The material from the palatal, parapharyngeal and temporal mass consisted of nodular to irregular flat pieces of pale brown soft tissue with grey-white and pale brown cut surfaces. Histological examination of stained sections from the palatal and parapharyngeal mass showed a diffuse unencapsulated mass of glial tissue, the cellular elements of which consisted largely of astrocytes with oval vesicular nuclei in a fibrillary background. An occasional neuron as well as foci of calcification were seen. Immunohistochemistry with GFAP confirmed the glial nature of the tissue.

At follow-up the child was growing normally and was asymptomatic. Serial CT scans showed minor residual lesion adjoining the left cavernous sinus, which was observed to be shrinking and progressively calcifying.



Non-teratomatous extracranial glial tissue is an uncommon lesion and has been reported in 2 general locations-paraneuraxial and remote from the neuraxis.[3] The paraneuraxial heterotopias are postulated to be protrusions of neuroglial tissue from the developing brain or spinal cord that become isolated during maturation of the neuraxis and its surrounding skeleton.[3] The majority of these lesions present as congenital intranasal or nasopharyngeal masses and are commonly referred to as 'nasal gliomas'. Since these are developmental anomalies rather than true neoplasms, they are more appropriately termed nasal glial heterotopias.[2] Reported extranasal locations include the orbit,[4] palate,[5] skin,[6] temporoparietal and occipital regions,[7] submandibular region[8] and overlying the spine.[1] Paraneuraxial glial heterotopias, as in the present case, occasionally have associated intracranial extensions through normal or abnormal skull base fissures and nasoocular clefts.[9] The lack of a meningeal component in most of these lesions mitigates against the embryogenetic theory of herniation and sequestration of brain tissue.[1] In most cases, there is no communication between the heterotopic glia and the adjacent brain or spinal cord. Nasal obstruction, cerebrospinal fluid rhinorrhoea and meningitis are the usual presentations in nasal location[2] while extranasal masses have a less predictable presentation. Neuroglial heterotopia remote from the neuraxis, has been reported in intrapulmonary and peritoneal locations.[3] Most occur in association with neural tube defects and are thought to be due to shedding of neuroglial elements into the amniotic fluid with subsequent implantation into tissues developing in direct contact with them.[3]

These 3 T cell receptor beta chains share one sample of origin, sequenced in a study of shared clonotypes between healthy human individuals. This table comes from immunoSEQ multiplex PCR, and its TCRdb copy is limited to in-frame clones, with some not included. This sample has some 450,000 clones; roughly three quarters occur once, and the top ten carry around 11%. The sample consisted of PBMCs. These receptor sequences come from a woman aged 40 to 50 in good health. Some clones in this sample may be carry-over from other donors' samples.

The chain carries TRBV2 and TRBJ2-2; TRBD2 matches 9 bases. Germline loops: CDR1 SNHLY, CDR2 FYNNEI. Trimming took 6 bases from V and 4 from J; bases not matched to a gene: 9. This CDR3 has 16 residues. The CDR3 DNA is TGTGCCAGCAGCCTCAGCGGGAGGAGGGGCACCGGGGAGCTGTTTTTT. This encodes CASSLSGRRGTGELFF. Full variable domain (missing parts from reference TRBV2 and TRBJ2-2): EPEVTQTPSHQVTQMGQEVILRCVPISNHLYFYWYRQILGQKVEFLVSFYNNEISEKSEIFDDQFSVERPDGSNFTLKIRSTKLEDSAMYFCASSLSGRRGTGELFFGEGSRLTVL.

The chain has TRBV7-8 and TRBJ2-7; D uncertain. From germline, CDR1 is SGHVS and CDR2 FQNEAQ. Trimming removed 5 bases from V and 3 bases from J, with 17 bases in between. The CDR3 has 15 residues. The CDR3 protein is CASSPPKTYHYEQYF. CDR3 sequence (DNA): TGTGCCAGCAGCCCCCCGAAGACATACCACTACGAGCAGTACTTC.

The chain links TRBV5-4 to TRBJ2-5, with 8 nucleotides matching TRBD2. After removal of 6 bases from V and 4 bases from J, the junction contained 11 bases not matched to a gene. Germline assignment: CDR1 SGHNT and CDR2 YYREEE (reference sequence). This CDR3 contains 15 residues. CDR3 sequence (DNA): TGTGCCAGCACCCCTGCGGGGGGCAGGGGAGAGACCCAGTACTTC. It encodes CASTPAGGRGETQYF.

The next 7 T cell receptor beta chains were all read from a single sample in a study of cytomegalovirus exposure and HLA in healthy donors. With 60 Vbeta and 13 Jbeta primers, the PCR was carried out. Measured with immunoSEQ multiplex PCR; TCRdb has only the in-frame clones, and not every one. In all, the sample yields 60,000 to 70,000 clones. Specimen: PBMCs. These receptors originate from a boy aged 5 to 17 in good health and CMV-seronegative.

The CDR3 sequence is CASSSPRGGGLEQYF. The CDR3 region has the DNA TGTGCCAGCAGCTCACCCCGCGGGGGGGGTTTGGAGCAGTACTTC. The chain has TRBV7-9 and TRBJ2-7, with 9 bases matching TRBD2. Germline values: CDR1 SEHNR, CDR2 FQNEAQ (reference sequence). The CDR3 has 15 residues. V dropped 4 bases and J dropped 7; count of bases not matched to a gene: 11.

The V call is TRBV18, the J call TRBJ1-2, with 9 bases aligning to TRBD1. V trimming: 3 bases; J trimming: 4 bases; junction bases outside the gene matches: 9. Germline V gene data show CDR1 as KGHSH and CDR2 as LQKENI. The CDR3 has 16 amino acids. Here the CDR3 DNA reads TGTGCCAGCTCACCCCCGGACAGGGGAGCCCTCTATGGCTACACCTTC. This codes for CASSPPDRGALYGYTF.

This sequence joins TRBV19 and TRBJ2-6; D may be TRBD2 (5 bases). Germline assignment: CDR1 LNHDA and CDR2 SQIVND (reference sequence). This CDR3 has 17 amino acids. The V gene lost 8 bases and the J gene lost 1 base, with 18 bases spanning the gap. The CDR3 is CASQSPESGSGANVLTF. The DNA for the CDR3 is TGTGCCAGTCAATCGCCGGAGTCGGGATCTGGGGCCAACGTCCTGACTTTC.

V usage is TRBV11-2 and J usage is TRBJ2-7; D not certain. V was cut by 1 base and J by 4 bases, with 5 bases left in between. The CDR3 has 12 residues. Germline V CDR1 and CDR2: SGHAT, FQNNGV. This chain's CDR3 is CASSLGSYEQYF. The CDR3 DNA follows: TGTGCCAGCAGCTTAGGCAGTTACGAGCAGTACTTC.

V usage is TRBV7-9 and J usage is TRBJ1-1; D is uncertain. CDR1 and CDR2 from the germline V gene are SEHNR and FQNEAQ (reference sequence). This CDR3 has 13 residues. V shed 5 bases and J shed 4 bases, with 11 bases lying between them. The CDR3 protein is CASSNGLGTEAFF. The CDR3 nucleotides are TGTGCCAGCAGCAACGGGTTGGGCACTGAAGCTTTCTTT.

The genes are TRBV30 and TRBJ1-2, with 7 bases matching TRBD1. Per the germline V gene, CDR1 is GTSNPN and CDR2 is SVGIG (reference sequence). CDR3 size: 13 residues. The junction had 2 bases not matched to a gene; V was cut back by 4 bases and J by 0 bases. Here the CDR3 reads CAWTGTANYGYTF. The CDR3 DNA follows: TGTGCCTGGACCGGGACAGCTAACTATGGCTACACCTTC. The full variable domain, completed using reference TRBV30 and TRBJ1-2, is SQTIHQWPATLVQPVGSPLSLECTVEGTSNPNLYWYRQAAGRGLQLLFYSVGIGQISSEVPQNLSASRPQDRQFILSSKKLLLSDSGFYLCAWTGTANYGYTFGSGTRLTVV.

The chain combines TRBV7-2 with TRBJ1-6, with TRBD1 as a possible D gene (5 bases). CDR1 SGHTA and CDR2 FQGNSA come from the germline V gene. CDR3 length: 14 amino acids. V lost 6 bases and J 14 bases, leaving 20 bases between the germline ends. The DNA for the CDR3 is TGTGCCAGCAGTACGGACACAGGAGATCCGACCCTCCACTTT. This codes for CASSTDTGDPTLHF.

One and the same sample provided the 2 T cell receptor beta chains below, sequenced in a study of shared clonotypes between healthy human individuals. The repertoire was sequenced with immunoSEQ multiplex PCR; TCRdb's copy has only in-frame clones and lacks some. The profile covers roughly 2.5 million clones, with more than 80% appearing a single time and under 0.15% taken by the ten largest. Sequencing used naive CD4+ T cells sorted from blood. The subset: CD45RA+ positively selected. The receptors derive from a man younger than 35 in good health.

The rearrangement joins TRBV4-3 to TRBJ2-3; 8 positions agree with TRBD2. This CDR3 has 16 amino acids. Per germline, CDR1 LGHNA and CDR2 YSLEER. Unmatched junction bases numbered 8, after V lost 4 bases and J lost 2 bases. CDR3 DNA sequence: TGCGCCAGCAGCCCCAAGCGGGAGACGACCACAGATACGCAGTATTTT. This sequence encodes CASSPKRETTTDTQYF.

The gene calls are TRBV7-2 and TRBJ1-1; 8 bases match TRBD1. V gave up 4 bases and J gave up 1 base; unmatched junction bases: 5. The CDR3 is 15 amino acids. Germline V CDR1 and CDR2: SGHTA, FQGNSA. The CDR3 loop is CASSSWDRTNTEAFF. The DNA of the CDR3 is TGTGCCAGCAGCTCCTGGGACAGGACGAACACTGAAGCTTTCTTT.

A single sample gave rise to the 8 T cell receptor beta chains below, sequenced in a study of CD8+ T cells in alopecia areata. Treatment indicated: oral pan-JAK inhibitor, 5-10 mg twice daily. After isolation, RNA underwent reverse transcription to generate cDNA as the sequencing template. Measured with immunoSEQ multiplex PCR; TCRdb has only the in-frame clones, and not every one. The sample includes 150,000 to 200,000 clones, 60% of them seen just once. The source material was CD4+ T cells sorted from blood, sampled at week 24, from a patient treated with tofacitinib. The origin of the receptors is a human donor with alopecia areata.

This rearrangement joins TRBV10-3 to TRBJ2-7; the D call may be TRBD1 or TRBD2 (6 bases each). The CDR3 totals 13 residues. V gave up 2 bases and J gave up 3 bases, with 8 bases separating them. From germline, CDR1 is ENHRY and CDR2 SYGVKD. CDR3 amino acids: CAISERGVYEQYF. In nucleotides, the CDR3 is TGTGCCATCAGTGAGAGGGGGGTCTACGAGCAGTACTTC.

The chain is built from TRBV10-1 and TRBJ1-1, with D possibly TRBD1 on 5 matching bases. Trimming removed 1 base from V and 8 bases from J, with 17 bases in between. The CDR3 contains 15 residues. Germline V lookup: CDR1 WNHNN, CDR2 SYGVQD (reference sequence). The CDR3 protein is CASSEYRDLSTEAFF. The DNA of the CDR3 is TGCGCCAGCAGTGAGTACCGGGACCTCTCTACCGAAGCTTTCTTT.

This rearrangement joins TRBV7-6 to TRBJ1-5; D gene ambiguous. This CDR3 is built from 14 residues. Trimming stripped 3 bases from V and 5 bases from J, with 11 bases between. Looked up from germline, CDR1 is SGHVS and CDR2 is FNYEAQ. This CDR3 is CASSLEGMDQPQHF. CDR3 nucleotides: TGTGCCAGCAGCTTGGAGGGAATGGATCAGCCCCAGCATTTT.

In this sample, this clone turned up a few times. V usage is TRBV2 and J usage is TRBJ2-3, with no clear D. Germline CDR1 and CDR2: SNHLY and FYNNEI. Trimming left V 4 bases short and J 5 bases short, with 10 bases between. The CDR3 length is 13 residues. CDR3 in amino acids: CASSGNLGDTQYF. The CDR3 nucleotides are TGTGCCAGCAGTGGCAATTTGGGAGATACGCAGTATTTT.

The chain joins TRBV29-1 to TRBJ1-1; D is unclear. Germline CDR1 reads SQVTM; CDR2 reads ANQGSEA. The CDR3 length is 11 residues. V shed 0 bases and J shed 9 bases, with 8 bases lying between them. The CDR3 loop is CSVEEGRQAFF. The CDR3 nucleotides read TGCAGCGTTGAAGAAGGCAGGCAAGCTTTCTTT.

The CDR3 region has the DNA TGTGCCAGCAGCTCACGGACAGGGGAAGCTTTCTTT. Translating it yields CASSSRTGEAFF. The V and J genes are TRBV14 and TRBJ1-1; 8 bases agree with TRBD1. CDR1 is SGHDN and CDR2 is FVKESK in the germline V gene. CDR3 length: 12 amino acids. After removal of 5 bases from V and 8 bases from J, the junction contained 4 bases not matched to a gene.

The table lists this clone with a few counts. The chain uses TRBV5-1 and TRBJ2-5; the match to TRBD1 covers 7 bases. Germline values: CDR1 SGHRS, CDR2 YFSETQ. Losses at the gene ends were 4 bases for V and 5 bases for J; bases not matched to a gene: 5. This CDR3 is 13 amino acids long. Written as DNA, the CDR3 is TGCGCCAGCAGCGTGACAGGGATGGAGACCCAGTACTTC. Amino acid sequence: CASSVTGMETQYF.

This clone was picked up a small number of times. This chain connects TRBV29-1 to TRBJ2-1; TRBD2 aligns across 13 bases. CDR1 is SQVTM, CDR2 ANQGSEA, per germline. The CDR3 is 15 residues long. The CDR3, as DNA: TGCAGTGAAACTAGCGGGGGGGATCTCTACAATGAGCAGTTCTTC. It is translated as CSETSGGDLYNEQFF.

Histologically, glial heterotopia is composed of astrocytes interspersed with fibrous tissue while occasional neurons as seen in this case are found in 10% of cases.[10],[11] An unusual case with mature neurons dominating the picture has also been reported.[12] The presence of neurons has been attributed to the entrapment of these elements during herniation while their absence in most cases has been ascribed to tissue hypoxia or lack of developmental exposure to migrating neuroblasts.[13]

Heterotopic glial masses are benign and their management includes adequate preoperative imaging and a radical surgical excision.